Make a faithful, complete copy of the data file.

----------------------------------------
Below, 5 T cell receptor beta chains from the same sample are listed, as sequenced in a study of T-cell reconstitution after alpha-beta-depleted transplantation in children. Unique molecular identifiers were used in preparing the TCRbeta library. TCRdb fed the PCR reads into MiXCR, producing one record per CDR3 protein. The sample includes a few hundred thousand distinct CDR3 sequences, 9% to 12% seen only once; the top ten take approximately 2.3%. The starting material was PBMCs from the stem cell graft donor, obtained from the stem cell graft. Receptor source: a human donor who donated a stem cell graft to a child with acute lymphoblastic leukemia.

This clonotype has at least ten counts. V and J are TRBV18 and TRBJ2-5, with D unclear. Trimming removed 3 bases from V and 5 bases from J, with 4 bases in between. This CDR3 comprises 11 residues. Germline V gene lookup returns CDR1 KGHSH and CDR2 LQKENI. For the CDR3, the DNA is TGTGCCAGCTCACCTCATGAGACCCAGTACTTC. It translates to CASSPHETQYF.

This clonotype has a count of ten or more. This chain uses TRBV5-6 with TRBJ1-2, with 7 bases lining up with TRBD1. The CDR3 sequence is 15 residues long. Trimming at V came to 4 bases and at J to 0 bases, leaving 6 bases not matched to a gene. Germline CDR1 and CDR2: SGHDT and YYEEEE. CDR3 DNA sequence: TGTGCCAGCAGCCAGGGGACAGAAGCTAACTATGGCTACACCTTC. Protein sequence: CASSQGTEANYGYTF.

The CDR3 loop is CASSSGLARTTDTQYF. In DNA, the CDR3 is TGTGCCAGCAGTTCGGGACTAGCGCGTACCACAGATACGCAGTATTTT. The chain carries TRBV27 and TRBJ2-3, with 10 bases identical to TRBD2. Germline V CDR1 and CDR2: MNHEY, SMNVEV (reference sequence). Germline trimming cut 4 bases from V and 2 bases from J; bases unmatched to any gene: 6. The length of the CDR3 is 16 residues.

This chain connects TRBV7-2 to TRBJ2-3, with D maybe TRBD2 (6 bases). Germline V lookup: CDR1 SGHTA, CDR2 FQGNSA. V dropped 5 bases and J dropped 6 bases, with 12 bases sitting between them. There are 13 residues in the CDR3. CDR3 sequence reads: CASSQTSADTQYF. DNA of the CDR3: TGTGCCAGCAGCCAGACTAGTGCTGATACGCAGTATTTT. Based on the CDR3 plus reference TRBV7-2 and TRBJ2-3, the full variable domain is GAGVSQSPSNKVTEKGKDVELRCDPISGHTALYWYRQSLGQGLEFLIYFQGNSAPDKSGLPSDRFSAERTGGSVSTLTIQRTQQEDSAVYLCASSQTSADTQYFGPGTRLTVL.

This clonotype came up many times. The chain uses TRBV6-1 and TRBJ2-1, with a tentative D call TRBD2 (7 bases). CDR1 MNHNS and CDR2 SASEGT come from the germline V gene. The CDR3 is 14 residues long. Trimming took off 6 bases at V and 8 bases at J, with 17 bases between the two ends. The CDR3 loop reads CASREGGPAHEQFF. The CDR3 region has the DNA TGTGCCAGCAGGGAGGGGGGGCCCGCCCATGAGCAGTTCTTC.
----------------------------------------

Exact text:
Below, 5 T cell receptor beta chains from the same sample are listed, as sequenced in a study of T-cell reconstitution after alpha-beta-depleted transplantation in children. Unique molecular identifiers were used in preparing the TCRbeta library. TCRdb fed the PCR reads into MiXCR, producing one record per CDR3 protein. The sample includes a few hundred thousand distinct CDR3 sequences, 9% to 12% seen only once; the top ten take approximately 2.3%. The starting material was PBMCs from the stem cell graft donor, obtained from the stem cell graft. Receptor source: a human donor who donated a stem cell graft to a child with acute lymphoblastic leukemia.

This clonotype has at least ten counts. V and J are TRBV18 and TRBJ2-5, with D unclear. Trimming removed 3 bases from V and 5 bases from J, with 4 bases in between. This CDR3 comprises 11 residues. Germline V gene lookup returns CDR1 KGHSH and CDR2 LQKENI. For the CDR3, the DNA is TGTGCCAGCTCACCTCATGAGACCCAGTACTTC. It translates to CASSPHETQYF.

This clonotype has a count of ten or more. This chain uses TRBV5-6 with TRBJ1-2, with 7 bases lining up with TRBD1. The CDR3 sequence is 15 residues long. Trimming at V came to 4 bases and at J to 0 bases, leaving 6 bases not matched to a gene. Germline CDR1 and CDR2: SGHDT and YYEEEE. CDR3 DNA sequence: TGTGCCAGCAGCCAGGGGACAGAAGCTAACTATGGCTACACCTTC. Protein sequence: CASSQGTEANYGYTF.

The CDR3 loop is CASSSGLARTTDTQYF. In DNA, the CDR3 is TGTGCCAGCAGTTCGGGACTAGCGCGTACCACAGATACGCAGTATTTT. The chain carries TRBV27 and TRBJ2-3, with 10 bases identical to TRBD2. Germline V CDR1 and CDR2: MNHEY, SMNVEV (reference sequence). Germline trimming cut 4 bases from V and 2 bases from J; bases unmatched to any gene: 6. The length of the CDR3 is 16 residues.

This chain connects TRBV7-2 to TRBJ2-3, with D maybe TRBD2 (6 bases). Germline V lookup: CDR1 SGHTA, CDR2 FQGNSA. V dropped 5 bases and J dropped 6 bases, with 12 bases sitting between them. There are 13 residues in the CDR3. CDR3 sequence reads: CASSQTSADTQYF. DNA of the CDR3: TGTGCCAGCAGCCAGACTAGTGCTGATACGCAGTATTTT. Based on the CDR3 plus reference TRBV7-2 and TRBJ2-3, the full variable domain is GAGVSQSPSNKVTEKGKDVELRCDPISGHTALYWYRQSLGQGLEFLIYFQGNSAPDKSGLPSDRFSAERTGGSVSTLTIQRTQQEDSAVYLCASSQTSADTQYFGPGTRLTVL.

This clonotype came up many times. The chain uses TRBV6-1 and TRBJ2-1, with a tentative D call TRBD2 (7 bases). CDR1 MNHNS and CDR2 SASEGT come from the germline V gene. The CDR3 is 14 residues long. Trimming took off 6 bases at V and 8 bases at J, with 17 bases between the two ends. The CDR3 loop reads CASREGGPAHEQFF. The CDR3 region has the DNA TGTGCCAGCAGGGAGGGGGGGCCCGCCCATGAGCAGTTCTTC.